1. My “mother” falsely claimed me on her tax return, what do I do? I haven’t been living with her for over a year, I was 18 when I moved out, I wasn’t even living with her before then (I was living with my grandparents), and she claimed me (at 18, I’m 19 now), she disowned me several times, did not financially support me for over 2 years, but yet still had the audacity to claim me as a dependent (the situation itself is much longer and complicated but this is the short version). Note: I only worked about a month or so but still received a pay stub from the company, can I file fraud against her?

    1. Hello Maria,

      Taxpayers can claim dependents as long as they are qualifying relatives or children that they have financially supported, (in which the qualifying child earns below the income threshold) and have lived with them for more than half the year. Typically, in order to dispute a dependent claim, you will need to file a paper return in which you are claiming yourself, include a cover letter explaining the situation and why you are claiming yourself independently. The IRS will then assess your case. We advise that you contact the IRS directly at 1800-829-1040 for further instructions.

  2. I have joint custody of my grand daughter from mon-fri her mother has her the weekends. We live with my son in law whose my granddaughters uncle. I allow him to claim her because he financially takes care of her. Her mother went and claimed her already. When he tried to efile it rejected it so he mailed his return. I see this as wrong because she lives with us much more time of the year than her mother. In family court i also heard the judge say i have the physical custody of my grandaughter. Her mother is just being spiteful.I did a form 3949 on her mother and im thinking we should call the irs or just wait for the audit? His return is currently processing. Is her return going to automatically get audited also? Please assist thanks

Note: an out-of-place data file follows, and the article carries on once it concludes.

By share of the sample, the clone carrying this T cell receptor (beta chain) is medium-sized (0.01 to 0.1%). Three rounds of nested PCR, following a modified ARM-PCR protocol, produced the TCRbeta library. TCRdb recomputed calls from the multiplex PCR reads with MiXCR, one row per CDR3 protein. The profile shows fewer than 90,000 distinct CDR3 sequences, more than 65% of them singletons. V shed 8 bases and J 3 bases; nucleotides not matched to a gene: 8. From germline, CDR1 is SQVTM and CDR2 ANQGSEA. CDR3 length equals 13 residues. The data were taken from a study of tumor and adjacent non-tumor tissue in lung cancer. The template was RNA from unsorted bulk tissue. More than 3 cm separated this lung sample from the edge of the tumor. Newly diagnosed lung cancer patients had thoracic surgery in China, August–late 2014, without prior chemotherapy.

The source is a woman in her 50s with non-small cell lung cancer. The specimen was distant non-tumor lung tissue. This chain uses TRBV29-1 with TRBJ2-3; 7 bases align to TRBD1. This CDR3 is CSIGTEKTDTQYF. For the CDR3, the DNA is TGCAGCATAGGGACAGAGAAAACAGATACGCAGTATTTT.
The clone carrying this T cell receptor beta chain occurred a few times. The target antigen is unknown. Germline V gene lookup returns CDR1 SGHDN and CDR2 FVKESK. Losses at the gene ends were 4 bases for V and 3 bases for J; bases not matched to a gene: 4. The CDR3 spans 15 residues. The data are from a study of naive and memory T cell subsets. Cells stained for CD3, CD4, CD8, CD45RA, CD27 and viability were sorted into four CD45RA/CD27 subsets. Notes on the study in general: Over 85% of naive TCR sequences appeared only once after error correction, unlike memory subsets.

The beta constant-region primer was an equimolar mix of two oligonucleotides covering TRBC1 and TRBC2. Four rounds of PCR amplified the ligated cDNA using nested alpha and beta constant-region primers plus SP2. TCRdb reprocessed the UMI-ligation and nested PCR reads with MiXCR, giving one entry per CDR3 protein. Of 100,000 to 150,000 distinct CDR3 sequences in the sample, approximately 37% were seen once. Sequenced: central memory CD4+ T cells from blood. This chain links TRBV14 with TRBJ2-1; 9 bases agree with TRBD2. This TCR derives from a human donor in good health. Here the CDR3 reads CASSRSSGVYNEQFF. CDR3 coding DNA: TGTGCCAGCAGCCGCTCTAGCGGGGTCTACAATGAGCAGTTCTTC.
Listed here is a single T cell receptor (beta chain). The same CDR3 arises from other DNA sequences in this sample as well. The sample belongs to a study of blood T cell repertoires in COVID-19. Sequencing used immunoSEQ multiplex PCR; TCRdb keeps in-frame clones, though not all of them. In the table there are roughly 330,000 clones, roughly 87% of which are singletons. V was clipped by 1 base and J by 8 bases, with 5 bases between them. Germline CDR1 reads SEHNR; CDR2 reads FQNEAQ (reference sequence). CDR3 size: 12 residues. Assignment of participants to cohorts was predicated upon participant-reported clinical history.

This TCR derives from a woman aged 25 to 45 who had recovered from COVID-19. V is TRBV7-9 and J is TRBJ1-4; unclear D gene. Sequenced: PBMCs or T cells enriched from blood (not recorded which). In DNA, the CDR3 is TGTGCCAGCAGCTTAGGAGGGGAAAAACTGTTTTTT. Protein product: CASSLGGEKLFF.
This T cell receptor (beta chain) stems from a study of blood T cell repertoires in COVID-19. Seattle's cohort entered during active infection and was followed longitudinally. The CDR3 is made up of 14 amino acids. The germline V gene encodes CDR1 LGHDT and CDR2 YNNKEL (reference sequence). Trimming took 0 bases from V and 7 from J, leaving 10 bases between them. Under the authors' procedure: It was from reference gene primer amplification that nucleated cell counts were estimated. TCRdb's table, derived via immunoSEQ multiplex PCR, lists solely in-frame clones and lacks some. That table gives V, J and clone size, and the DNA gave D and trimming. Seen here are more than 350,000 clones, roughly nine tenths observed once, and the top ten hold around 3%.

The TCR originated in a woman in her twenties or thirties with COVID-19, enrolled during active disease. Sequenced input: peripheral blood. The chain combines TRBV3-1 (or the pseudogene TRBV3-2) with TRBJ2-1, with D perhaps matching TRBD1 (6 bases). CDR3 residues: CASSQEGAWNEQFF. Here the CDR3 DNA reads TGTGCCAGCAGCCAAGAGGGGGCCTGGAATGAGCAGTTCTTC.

3. Ok, So I have full custody of my children awarded to me in 2017. She had them 69 days before this happened.
    It’s my understanding that you have to have them living with you for 6 months to claim them on taxes. I cant file them due to injury that keeps me from working. So to my knowledge shes filing for the kids when my parents are trying to file for the kids. (lived with them and me 296 days of 2017) I see on here that tie-breaker rule states 1) if one party is a parent they will win over a non-parent is that true in this case as well?

  4. My nephew Baby mother signed over rights to her daughter for TWO YEARS NEVER NOT ONCE CONTRIBUTED TO HER WELL BEING. So this year I planned to put her on my taxes for her trifling mother to tell me she already claimed her last year and this year like really. How do you claim a child you gave birth to but have not taken care of in TWO YEARS ? On top of claiming her other two children that are not in her care ! Like WOW !